A North American homage to the memory of one of the great composers of the past century, Karlheinz Stockhausen. Stockhausen’s influence on western music is well-known. His continuing impact on the discipline of electroacoustics is felt everywhere. This presentation will start with a short “guided tour” of some of the features of Kontakte, in a rare presentation of the four-channel tape version — with the introduction (and numerous examples) given by Kevin Austin.
These notes have been prepared as a kind of “word-based guide” through Stockhausen’s Kontakte. They may be freely adapted by those who find them useful, for Stockhausen’s work is of the universe, and Kontakte is no less so as he explored unknown sonic potentials.
This presentation is not so much about the technical details of the piece, general concepts and details of which can be found from many sources, but is rather a guided tour designed to help the listener develop “accelerated listening”, in fact, to “hear more” on a first (or fiftieth) hearing by pre-focusing the mind and potentially removing a number of layers of pre-processing.
It is April 2009, and I present this introduction at the SEAMUS Conference as a sort of personal / North American homage to the memory of one of the great composers of the past century, Karlheinz Stockhausen, whose influence on western music is well-known. Even some fifty years after the composition of Kontakte, his continuing impact on the discipline of electroacoustics is felt everywhere.
Having listened to the piece for over 40 years, I hear new things on every occasion, and like most people, my experience had been with one of the stereo versions available on LP, and later on CD. The four-channel version — the original, has been quite another experience.
My description is based solely upon listening, an informed listening having heard the four-channel version possibly 15 times complete, and having shared detailed aural analyses with many classes I have taught at Concordia University, in Montréal.
I suggest that the reader have the CD at hand, and that for analytic listening, it be heard in an environment with good speakers, and played from a sound program that gives a detailed amplitude timeline and also makes spectrograms available.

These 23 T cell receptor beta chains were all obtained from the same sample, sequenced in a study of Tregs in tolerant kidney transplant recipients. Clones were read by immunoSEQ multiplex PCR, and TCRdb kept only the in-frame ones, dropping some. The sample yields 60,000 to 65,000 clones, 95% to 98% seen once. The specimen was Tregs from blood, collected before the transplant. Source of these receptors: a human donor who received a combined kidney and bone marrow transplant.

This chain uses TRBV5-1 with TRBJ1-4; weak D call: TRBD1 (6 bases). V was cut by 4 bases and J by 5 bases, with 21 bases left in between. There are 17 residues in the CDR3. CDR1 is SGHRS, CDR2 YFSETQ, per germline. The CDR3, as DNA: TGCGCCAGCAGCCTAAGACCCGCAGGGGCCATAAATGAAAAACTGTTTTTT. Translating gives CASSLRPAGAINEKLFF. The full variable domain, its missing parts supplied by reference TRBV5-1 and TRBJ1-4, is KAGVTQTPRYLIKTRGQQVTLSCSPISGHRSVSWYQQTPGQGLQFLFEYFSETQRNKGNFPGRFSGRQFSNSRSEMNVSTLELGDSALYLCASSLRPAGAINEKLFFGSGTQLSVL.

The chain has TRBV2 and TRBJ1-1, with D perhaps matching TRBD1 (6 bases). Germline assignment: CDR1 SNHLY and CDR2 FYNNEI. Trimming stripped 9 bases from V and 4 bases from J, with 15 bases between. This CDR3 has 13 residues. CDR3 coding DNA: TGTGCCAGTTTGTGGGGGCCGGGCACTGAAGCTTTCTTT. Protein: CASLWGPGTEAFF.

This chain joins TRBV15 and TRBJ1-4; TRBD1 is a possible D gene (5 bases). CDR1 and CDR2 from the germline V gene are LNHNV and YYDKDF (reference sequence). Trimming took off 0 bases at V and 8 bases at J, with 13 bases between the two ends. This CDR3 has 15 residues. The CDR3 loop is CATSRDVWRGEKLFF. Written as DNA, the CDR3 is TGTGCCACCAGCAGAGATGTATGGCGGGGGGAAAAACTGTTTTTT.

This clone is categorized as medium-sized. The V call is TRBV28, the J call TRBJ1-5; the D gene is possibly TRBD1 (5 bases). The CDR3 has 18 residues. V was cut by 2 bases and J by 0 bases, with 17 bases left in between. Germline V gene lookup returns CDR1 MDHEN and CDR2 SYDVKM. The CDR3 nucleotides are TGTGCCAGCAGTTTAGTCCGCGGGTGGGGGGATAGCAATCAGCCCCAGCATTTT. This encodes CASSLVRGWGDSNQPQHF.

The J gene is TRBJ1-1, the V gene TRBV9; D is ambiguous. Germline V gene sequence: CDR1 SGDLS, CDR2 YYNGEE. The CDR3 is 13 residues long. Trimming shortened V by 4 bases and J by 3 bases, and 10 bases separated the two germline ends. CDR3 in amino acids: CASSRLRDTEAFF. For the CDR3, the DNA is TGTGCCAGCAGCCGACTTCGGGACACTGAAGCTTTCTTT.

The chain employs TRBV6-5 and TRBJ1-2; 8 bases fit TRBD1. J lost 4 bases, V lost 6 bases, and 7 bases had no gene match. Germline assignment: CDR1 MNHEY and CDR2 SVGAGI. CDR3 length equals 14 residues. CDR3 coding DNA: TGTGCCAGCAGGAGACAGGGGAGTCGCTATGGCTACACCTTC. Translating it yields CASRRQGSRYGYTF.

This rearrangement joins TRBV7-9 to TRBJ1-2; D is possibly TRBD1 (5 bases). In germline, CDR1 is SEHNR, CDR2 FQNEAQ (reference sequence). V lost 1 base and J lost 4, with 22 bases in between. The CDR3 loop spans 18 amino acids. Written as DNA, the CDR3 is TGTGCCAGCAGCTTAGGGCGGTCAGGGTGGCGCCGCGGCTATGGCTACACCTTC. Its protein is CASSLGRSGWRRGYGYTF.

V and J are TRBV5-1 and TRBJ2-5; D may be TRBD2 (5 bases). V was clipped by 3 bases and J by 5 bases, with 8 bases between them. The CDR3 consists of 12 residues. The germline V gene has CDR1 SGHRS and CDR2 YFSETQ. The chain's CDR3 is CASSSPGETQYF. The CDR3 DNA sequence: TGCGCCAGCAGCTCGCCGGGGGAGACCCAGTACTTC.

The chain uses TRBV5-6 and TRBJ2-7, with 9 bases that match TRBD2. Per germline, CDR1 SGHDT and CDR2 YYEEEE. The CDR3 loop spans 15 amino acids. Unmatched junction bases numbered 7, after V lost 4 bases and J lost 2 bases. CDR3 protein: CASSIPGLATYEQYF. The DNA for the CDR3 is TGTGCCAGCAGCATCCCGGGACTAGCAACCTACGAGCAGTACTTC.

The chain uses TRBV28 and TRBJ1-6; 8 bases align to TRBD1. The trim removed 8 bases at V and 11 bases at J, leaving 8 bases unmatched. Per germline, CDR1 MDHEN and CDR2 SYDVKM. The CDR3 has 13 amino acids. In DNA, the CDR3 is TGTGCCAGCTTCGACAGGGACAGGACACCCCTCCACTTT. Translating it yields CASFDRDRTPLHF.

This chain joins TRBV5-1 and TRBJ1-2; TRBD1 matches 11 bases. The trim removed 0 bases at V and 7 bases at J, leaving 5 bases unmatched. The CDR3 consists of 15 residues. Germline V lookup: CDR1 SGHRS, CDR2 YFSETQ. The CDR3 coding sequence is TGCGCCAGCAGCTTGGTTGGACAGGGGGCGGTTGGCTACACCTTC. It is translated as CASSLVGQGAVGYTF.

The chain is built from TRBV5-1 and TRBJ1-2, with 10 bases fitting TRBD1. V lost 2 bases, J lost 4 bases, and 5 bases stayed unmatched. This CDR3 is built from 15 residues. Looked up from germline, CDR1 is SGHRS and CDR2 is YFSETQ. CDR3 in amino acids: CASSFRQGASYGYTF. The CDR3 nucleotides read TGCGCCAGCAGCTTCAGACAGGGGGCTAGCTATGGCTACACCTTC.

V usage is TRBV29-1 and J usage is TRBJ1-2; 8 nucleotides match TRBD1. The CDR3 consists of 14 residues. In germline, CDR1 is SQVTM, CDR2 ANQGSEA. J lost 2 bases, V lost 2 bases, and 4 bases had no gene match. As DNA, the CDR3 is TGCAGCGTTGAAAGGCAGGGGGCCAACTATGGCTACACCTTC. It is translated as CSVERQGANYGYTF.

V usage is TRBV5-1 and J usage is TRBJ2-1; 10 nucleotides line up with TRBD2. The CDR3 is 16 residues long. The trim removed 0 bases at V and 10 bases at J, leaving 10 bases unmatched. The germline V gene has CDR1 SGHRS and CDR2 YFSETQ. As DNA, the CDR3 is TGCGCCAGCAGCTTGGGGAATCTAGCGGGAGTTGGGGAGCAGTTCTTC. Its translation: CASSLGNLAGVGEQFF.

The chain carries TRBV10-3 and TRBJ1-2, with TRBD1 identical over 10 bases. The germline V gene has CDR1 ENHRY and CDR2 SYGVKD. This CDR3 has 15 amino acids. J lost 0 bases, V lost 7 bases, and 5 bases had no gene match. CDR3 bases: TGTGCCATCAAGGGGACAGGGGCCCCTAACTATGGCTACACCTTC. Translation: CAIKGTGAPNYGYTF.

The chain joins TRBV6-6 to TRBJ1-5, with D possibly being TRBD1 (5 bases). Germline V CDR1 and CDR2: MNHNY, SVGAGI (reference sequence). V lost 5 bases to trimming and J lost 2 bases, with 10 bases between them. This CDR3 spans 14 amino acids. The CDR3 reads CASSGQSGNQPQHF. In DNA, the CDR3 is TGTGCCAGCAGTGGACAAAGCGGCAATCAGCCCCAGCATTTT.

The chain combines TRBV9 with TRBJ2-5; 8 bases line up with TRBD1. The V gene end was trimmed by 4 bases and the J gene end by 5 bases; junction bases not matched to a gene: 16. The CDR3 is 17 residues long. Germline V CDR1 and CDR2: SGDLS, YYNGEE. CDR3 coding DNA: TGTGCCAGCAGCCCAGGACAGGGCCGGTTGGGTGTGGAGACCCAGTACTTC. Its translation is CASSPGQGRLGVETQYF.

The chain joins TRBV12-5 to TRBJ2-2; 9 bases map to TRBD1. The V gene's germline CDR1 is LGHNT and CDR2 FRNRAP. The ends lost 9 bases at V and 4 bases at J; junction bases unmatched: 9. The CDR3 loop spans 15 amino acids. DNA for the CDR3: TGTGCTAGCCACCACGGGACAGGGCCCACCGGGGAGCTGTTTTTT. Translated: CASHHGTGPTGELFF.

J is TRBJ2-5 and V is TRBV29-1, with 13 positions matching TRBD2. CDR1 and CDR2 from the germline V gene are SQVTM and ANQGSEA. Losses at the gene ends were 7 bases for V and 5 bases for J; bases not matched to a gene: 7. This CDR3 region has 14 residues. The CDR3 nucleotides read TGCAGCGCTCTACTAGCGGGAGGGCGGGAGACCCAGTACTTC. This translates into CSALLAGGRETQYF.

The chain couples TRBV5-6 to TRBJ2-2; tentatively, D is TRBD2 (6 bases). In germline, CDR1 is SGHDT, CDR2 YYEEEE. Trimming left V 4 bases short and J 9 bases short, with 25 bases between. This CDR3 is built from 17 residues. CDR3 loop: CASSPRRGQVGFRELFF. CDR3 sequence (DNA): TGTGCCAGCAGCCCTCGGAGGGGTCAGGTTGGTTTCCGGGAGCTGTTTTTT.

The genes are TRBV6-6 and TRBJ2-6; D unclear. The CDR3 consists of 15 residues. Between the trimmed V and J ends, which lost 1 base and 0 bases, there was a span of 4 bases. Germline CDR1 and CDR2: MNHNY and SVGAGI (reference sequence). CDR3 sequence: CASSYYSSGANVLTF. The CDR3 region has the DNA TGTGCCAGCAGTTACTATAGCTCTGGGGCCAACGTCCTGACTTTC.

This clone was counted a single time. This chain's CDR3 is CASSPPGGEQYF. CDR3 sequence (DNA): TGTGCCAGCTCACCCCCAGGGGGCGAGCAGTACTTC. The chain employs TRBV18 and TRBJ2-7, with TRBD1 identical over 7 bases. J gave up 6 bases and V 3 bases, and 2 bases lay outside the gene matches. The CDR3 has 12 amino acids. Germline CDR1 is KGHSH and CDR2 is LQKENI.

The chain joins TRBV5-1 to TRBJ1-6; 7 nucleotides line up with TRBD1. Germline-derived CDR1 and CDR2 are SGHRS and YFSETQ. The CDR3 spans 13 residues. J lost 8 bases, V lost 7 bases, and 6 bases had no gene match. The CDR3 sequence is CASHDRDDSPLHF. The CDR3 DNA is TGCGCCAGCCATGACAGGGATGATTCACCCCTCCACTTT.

Following you will find about 38 divisions of the piece, sometimes corresponding to Stockhausen’s own sections, but frequently not. This does not place the two views in opposition in any way, as the composer’s divisions are based on compositional considerations, while mine are based on how to “present” a long piece to a mixed audience in such a way as to continually maintain interest by varying the sizes of the examples.
Kontakte, composed in 1958–1960, is about 35 minutes long, and for now I will consider the piece as a theatrical / spiritual event, beginning from silence, and returning to it. Although the silence is forever changed.
As a general note on the creation / use of space, Stockhausen treats the four channels as four synchronized mono channels. The technology of the time did not provide for (easy) matrix-based panning, and the rotating sounds were created by the famous rotating loudspeaker and four microphones.
Some of the characteristics of this technique include:
- no real “panning”
- subtle Doppler effects
- off-axis coloration as the speaker changes position
Kevin Austin, Montréal. November 2008, April 2009.
Sections in Kontakte and Descriptive Timeline
I use the convention of naming the channels by their location: LF / RF / RB / LB for left front, right front, right back and left back, respectively.
Stockhausen noted that the timings given in the score did not quite correspond to those on the tape, therefore timings will have to be adapted to correspond [see SideBar]. Note: the tape starts with eight seconds of silence. All timings and durations relate to the four-channel digital audio files purchased from Stockhausen Verlag.
The sections as I have done them are presented individually below, each comprising several components. Immediately underneath the screen capture of the 4-channel waveform, the Key Characteristics for each section are listed in point form. At the bottom left of each section you can play an audio file (MP3) of my presenting the Analysis of the Section at EuCuE Series XXVII.1 (Oscar Peterson Concert Hall, Concordia University, Montréal 5 November 2008). An audio Excerpt of the Section (bottom centre) provides a recording of the excerpt played as accompaniment to my live analysis in the Oscar Peterson Concert Hall. 1 Finally, click on the Spectrogram links (bottom right) to view spectograms of the the 4 individual channels as well as a mono summation of all four channels (“4ch”).
Click on a section title (e.g. “Section 1. — dur. 02:04”) or on a section number at the top of the page to load a page containing the components described above for only that section. Click on “Home” (top left of page) to return to the page containing all 38 sections and texts.
Prior to the presentation of the individual sections of the piece, I gave some background on the era and context in which Stockhausen composed Kontakte, the editing techniques of the time and more.